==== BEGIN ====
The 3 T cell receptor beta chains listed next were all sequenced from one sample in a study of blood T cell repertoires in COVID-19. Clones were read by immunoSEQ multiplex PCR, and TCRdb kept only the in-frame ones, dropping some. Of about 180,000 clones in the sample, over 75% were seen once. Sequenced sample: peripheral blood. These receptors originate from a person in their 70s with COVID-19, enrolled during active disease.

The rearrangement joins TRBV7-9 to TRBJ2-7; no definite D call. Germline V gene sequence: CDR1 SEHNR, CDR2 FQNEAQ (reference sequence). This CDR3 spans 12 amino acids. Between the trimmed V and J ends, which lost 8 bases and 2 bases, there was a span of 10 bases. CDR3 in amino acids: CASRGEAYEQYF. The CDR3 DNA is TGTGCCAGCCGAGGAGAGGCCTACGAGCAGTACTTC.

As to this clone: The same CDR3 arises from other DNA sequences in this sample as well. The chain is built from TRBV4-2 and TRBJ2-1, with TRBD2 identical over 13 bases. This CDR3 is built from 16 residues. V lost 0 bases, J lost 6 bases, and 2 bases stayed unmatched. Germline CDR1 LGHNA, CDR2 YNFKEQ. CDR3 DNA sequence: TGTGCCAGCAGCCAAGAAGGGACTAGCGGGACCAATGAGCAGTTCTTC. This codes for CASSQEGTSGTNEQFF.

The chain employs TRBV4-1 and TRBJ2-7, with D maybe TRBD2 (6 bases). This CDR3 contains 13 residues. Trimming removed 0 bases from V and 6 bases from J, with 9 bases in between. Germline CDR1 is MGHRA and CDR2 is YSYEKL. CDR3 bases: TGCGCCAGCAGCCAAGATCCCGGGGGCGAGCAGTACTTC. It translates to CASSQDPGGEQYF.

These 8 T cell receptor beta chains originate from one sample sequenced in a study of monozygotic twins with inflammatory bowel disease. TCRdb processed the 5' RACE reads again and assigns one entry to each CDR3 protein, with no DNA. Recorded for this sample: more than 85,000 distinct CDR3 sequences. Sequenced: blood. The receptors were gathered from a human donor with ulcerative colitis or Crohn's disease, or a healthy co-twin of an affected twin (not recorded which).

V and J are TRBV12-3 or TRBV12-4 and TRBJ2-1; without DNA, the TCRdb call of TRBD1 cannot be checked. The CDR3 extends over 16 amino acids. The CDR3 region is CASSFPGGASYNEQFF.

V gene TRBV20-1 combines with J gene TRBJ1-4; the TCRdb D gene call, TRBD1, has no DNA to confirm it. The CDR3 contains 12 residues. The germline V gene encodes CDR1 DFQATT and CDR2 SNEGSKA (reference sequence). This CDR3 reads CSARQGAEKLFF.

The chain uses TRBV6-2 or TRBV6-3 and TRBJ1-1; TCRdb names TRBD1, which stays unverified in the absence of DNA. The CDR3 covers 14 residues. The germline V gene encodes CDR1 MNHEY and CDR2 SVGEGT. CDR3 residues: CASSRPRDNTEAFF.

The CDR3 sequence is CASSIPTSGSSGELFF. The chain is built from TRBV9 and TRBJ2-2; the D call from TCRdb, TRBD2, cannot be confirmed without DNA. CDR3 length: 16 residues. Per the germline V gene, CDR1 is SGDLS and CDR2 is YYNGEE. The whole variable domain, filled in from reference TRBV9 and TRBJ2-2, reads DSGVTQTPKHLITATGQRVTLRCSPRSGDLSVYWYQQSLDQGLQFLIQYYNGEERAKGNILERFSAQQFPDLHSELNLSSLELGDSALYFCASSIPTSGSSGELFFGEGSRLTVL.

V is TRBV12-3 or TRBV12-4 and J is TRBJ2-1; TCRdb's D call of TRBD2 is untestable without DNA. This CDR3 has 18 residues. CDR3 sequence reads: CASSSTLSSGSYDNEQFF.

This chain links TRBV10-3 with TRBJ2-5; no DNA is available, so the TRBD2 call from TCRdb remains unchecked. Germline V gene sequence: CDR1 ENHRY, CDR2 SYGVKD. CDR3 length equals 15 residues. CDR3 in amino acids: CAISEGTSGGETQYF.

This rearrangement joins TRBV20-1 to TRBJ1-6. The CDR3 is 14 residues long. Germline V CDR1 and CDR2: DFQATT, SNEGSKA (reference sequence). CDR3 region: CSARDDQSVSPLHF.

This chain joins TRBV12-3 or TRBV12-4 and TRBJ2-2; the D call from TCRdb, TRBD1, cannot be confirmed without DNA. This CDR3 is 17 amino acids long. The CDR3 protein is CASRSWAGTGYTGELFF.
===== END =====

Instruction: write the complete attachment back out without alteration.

The 3 T cell receptor beta chains listed next were all sequenced from one sample in a study of blood T cell repertoires in COVID-19. Clones were read by immunoSEQ multiplex PCR, and TCRdb kept only the in-frame ones, dropping some. Of about 180,000 clones in the sample, over 75% were seen once. Sequenced sample: peripheral blood. These receptors originate from a person in their 70s with COVID-19, enrolled during active disease.

The rearrangement joins TRBV7-9 to TRBJ2-7; no definite D call. Germline V gene sequence: CDR1 SEHNR, CDR2 FQNEAQ (reference sequence). This CDR3 spans 12 amino acids. Between the trimmed V and J ends, which lost 8 bases and 2 bases, there was a span of 10 bases. CDR3 in amino acids: CASRGEAYEQYF. The CDR3 DNA is TGTGCCAGCCGAGGAGAGGCCTACGAGCAGTACTTC.

As to this clone: The same CDR3 arises from other DNA sequences in this sample as well. The chain is built from TRBV4-2 and TRBJ2-1, with TRBD2 identical over 13 bases. This CDR3 is built from 16 residues. V lost 0 bases, J lost 6 bases, and 2 bases stayed unmatched. Germline CDR1 LGHNA, CDR2 YNFKEQ. CDR3 DNA sequence: TGTGCCAGCAGCCAAGAAGGGACTAGCGGGACCAATGAGCAGTTCTTC. This codes for CASSQEGTSGTNEQFF.

The chain employs TRBV4-1 and TRBJ2-7, with D maybe TRBD2 (6 bases). This CDR3 contains 13 residues. Trimming removed 0 bases from V and 6 bases from J, with 9 bases in between. Germline CDR1 is MGHRA and CDR2 is YSYEKL. CDR3 bases: TGCGCCAGCAGCCAAGATCCCGGGGGCGAGCAGTACTTC. It translates to CASSQDPGGEQYF.

These 8 T cell receptor beta chains originate from one sample sequenced in a study of monozygotic twins with inflammatory bowel disease. TCRdb processed the 5' RACE reads again and assigns one entry to each CDR3 protein, with no DNA. Recorded for this sample: more than 85,000 distinct CDR3 sequences. Sequenced: blood. The receptors were gathered from a human donor with ulcerative colitis or Crohn's disease, or a healthy co-twin of an affected twin (not recorded which).

V and J are TRBV12-3 or TRBV12-4 and TRBJ2-1; without DNA, the TCRdb call of TRBD1 cannot be checked. The CDR3 extends over 16 amino acids. The CDR3 region is CASSFPGGASYNEQFF.

V gene TRBV20-1 combines with J gene TRBJ1-4; the TCRdb D gene call, TRBD1, has no DNA to confirm it. The CDR3 contains 12 residues. The germline V gene encodes CDR1 DFQATT and CDR2 SNEGSKA (reference sequence). This CDR3 reads CSARQGAEKLFF.

The chain uses TRBV6-2 or TRBV6-3 and TRBJ1-1; TCRdb names TRBD1, which stays unverified in the absence of DNA. The CDR3 covers 14 residues. The germline V gene encodes CDR1 MNHEY and CDR2 SVGEGT. CDR3 residues: CASSRPRDNTEAFF.

The CDR3 sequence is CASSIPTSGSSGELFF. The chain is built from TRBV9 and TRBJ2-2; the D call from TCRdb, TRBD2, cannot be confirmed without DNA. CDR3 length: 16 residues. Per the germline V gene, CDR1 is SGDLS and CDR2 is YYNGEE. The whole variable domain, filled in from reference TRBV9 and TRBJ2-2, reads DSGVTQTPKHLITATGQRVTLRCSPRSGDLSVYWYQQSLDQGLQFLIQYYNGEERAKGNILERFSAQQFPDLHSELNLSSLELGDSALYFCASSIPTSGSSGELFFGEGSRLTVL.

V is TRBV12-3 or TRBV12-4 and J is TRBJ2-1; TCRdb's D call of TRBD2 is untestable without DNA. This CDR3 has 18 residues. CDR3 sequence reads: CASSSTLSSGSYDNEQFF.

This chain links TRBV10-3 with TRBJ2-5; no DNA is available, so the TRBD2 call from TCRdb remains unchecked. Germline V gene sequence: CDR1 ENHRY, CDR2 SYGVKD. CDR3 length equals 15 residues. CDR3 in amino acids: CAISEGTSGGETQYF.

This rearrangement joins TRBV20-1 to TRBJ1-6. The CDR3 is 14 residues long. Germline V CDR1 and CDR2: DFQATT, SNEGSKA (reference sequence). CDR3 region: CSARDDQSVSPLHF.

This chain joins TRBV12-3 or TRBV12-4 and TRBJ2-2; the D call from TCRdb, TRBD1, cannot be confirmed without DNA. This CDR3 is 17 amino acids long. The CDR3 protein is CASRSWAGTGYTGELFF.